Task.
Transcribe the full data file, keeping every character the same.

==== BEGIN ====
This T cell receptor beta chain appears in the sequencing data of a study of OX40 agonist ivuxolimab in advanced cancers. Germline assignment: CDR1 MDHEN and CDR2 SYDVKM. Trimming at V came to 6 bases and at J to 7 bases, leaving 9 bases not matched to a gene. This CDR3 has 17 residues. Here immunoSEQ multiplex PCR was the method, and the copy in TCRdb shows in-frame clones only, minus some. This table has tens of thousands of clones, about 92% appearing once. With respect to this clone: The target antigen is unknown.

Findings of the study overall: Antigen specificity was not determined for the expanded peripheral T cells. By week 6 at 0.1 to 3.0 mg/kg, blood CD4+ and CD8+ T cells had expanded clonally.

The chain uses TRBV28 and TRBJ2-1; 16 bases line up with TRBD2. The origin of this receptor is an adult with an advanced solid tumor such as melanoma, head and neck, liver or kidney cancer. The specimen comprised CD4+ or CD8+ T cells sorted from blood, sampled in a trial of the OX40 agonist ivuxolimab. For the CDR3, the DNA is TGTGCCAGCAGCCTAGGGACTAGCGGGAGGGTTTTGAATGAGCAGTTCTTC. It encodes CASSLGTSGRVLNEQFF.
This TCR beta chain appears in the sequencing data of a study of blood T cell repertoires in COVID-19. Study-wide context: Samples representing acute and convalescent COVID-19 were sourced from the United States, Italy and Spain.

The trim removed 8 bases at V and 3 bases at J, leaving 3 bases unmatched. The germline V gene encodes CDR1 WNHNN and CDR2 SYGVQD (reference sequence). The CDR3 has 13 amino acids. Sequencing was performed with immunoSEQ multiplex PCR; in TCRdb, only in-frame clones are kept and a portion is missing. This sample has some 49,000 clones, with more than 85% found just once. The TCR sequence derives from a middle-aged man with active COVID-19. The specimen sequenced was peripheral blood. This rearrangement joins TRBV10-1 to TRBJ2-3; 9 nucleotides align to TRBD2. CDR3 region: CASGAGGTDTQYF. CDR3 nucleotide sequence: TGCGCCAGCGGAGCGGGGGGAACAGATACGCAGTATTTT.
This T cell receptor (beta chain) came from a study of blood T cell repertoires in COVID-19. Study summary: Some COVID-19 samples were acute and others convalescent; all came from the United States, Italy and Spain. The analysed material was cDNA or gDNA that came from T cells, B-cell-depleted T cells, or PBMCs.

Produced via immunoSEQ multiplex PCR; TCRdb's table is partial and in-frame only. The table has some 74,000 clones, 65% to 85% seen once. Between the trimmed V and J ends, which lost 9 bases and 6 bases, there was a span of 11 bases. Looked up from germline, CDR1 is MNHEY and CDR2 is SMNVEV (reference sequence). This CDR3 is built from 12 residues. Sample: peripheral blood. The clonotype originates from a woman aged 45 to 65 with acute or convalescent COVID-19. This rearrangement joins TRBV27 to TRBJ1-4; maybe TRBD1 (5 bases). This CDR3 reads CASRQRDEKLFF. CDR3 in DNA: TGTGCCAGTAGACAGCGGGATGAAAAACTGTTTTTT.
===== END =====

This T cell receptor beta chain appears in the sequencing data of a study of OX40 agonist ivuxolimab in advanced cancers. Germline assignment: CDR1 MDHEN and CDR2 SYDVKM. Trimming at V came to 6 bases and at J to 7 bases, leaving 9 bases not matched to a gene. This CDR3 has 17 residues. Here immunoSEQ multiplex PCR was the method, and the copy in TCRdb shows in-frame clones only, minus some. This table has tens of thousands of clones, about 92% appearing once. With respect to this clone: The target antigen is unknown.

Findings of the study overall: Antigen specificity was not determined for the expanded peripheral T cells. By week 6 at 0.1 to 3.0 mg/kg, blood CD4+ and CD8+ T cells had expanded clonally.

The chain uses TRBV28 and TRBJ2-1; 16 bases line up with TRBD2. The origin of this receptor is an adult with an advanced solid tumor such as melanoma, head and neck, liver or kidney cancer. The specimen comprised CD4+ or CD8+ T cells sorted from blood, sampled in a trial of the OX40 agonist ivuxolimab. For the CDR3, the DNA is TGTGCCAGCAGCCTAGGGACTAGCGGGAGGGTTTTGAATGAGCAGTTCTTC. It encodes CASSLGTSGRVLNEQFF.
This TCR beta chain appears in the sequencing data of a study of blood T cell repertoires in COVID-19. Study-wide context: Samples representing acute and convalescent COVID-19 were sourced from the United States, Italy and Spain.

The trim removed 8 bases at V and 3 bases at J, leaving 3 bases unmatched. The germline V gene encodes CDR1 WNHNN and CDR2 SYGVQD (reference sequence). The CDR3 has 13 amino acids. Sequencing was performed with immunoSEQ multiplex PCR; in TCRdb, only in-frame clones are kept and a portion is missing. This sample has some 49,000 clones, with more than 85% found just once. The TCR sequence derives from a middle-aged man with active COVID-19. The specimen sequenced was peripheral blood. This rearrangement joins TRBV10-1 to TRBJ2-3; 9 nucleotides align to TRBD2. CDR3 region: CASGAGGTDTQYF. CDR3 nucleotide sequence: TGCGCCAGCGGAGCGGGGGGAACAGATACGCAGTATTTT.
This T cell receptor (beta chain) came from a study of blood T cell repertoires in COVID-19. Study summary: Some COVID-19 samples were acute and others convalescent; all came from the United States, Italy and Spain. The analysed material was cDNA or gDNA that came from T cells, B-cell-depleted T cells, or PBMCs.

Produced via immunoSEQ multiplex PCR; TCRdb's table is partial and in-frame only. The table has some 74,000 clones, 65% to 85% seen once. Between the trimmed V and J ends, which lost 9 bases and 6 bases, there was a span of 11 bases. Looked up from germline, CDR1 is MNHEY and CDR2 is SMNVEV (reference sequence). This CDR3 is built from 12 residues. Sample: peripheral blood. The clonotype originates from a woman aged 45 to 65 with acute or convalescent COVID-19. This rearrangement joins TRBV27 to TRBJ1-4; maybe TRBD1 (5 bases). This CDR3 reads CASRQRDEKLFF. CDR3 in DNA: TGTGCCAGTAGACAGCGGGATGAAAAACTGTTTTTT.